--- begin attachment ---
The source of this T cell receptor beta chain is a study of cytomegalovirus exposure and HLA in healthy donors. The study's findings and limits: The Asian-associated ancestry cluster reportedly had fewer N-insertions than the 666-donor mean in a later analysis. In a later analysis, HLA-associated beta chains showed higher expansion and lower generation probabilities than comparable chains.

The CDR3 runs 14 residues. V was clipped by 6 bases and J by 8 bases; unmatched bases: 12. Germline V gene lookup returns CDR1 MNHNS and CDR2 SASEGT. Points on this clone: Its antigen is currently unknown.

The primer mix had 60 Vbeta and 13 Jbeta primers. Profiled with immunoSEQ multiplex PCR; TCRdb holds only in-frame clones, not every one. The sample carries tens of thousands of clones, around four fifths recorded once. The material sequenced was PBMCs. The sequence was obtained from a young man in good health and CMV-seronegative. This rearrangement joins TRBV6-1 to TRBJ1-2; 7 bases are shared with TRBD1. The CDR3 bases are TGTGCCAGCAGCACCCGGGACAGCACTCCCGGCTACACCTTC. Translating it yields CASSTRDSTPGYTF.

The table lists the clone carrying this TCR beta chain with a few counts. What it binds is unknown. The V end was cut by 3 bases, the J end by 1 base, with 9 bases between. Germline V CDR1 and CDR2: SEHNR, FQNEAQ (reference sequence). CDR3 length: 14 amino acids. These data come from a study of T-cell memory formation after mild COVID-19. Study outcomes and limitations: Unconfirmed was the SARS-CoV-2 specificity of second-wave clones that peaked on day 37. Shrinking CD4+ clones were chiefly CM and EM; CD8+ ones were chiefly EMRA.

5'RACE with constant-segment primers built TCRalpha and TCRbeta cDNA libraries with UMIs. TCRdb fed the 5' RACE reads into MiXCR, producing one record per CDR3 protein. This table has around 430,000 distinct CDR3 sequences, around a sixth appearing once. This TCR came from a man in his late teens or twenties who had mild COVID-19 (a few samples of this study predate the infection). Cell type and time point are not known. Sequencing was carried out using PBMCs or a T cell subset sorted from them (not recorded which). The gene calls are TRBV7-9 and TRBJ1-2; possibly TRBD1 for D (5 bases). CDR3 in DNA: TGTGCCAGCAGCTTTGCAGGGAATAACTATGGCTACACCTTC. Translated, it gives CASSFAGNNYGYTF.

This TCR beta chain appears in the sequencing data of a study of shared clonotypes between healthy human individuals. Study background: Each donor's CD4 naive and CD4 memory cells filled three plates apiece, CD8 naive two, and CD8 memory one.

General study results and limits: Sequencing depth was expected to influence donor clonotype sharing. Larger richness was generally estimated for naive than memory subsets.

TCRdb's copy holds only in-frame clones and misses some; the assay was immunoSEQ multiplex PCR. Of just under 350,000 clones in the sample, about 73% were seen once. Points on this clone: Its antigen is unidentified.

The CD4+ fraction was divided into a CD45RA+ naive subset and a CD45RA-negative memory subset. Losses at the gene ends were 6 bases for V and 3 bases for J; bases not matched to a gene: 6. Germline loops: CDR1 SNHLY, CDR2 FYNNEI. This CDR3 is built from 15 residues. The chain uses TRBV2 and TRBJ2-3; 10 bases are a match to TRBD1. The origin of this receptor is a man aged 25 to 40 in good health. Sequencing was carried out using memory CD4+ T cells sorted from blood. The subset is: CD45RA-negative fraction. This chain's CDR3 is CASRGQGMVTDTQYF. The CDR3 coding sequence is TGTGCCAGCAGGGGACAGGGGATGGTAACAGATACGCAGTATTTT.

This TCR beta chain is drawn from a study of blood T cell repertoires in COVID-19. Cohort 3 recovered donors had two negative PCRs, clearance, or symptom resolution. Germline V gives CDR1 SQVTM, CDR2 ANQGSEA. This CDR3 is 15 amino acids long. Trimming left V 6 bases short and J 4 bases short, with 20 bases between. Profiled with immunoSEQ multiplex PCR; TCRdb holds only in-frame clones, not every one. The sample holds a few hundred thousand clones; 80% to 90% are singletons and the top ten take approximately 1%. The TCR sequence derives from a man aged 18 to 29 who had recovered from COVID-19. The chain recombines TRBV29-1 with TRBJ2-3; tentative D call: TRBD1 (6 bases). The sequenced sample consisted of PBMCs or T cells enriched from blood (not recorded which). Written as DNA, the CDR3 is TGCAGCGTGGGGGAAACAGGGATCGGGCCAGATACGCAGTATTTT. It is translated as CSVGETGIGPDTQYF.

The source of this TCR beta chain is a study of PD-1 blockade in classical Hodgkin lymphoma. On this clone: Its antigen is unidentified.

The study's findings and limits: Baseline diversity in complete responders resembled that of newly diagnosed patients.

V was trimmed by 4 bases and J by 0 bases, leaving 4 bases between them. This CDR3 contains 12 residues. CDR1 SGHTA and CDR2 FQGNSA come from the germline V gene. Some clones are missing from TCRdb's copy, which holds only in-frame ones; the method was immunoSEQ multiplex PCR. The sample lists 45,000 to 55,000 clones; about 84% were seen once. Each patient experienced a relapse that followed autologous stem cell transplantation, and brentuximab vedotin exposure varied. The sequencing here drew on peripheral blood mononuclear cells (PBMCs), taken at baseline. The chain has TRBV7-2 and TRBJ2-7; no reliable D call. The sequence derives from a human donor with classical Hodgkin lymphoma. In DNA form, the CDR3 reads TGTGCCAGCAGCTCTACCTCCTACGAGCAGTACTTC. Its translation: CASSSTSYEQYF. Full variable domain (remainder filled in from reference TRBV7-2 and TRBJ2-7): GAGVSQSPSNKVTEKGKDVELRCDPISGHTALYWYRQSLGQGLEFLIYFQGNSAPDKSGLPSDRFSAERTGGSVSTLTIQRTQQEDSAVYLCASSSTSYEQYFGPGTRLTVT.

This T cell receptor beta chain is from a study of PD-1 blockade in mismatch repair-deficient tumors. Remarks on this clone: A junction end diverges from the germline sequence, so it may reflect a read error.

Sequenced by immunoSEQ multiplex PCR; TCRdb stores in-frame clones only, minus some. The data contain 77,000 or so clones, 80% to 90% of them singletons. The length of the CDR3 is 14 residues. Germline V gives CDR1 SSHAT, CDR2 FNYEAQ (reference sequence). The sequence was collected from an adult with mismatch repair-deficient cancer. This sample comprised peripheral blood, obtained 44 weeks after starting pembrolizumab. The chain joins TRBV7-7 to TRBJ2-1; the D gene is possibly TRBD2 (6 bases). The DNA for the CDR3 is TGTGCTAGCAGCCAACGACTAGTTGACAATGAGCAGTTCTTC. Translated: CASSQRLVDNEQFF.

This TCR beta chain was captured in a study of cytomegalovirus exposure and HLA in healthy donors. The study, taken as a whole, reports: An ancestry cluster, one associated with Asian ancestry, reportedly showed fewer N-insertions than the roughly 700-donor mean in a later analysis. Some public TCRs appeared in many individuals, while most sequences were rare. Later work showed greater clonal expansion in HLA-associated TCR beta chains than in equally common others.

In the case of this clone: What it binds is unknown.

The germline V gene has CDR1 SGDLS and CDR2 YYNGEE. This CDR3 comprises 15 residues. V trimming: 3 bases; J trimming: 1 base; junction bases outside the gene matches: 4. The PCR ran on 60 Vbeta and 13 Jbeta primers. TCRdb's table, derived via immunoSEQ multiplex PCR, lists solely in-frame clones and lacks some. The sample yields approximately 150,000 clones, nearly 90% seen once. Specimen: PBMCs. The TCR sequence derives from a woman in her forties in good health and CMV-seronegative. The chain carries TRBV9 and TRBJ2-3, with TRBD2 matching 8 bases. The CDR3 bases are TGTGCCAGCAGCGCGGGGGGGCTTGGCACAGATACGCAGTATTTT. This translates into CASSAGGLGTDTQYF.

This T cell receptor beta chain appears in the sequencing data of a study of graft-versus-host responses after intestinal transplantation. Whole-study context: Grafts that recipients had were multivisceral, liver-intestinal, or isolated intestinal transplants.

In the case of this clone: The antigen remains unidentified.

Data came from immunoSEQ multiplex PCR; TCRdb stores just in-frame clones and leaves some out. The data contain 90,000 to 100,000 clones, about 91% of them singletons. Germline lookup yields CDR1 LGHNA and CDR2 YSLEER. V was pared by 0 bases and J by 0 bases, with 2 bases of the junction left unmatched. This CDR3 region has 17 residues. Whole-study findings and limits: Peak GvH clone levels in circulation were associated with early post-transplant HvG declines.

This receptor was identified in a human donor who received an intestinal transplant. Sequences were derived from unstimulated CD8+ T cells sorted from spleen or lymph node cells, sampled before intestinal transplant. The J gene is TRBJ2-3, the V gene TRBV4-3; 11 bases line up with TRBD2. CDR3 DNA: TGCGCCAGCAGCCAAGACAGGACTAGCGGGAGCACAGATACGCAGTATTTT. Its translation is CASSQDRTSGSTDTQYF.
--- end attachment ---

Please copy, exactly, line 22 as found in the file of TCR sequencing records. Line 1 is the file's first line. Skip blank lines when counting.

This receptor was identified in a human donor who received an intestinal transplant. Sequences were derived from unstimulated CD8+ T cells sorted from spleen or lymph node cells, sampled before intestinal transplant. The J gene is TRBJ2-3, the V gene TRBV4-3; 11 bases line up with TRBD2. CDR3 DNA: TGCGCCAGCAGCCAAGACAGGACTAGCGGGAGCACAGATACGCAGTATTTT. Its translation is CASSQDRTSGSTDTQYF.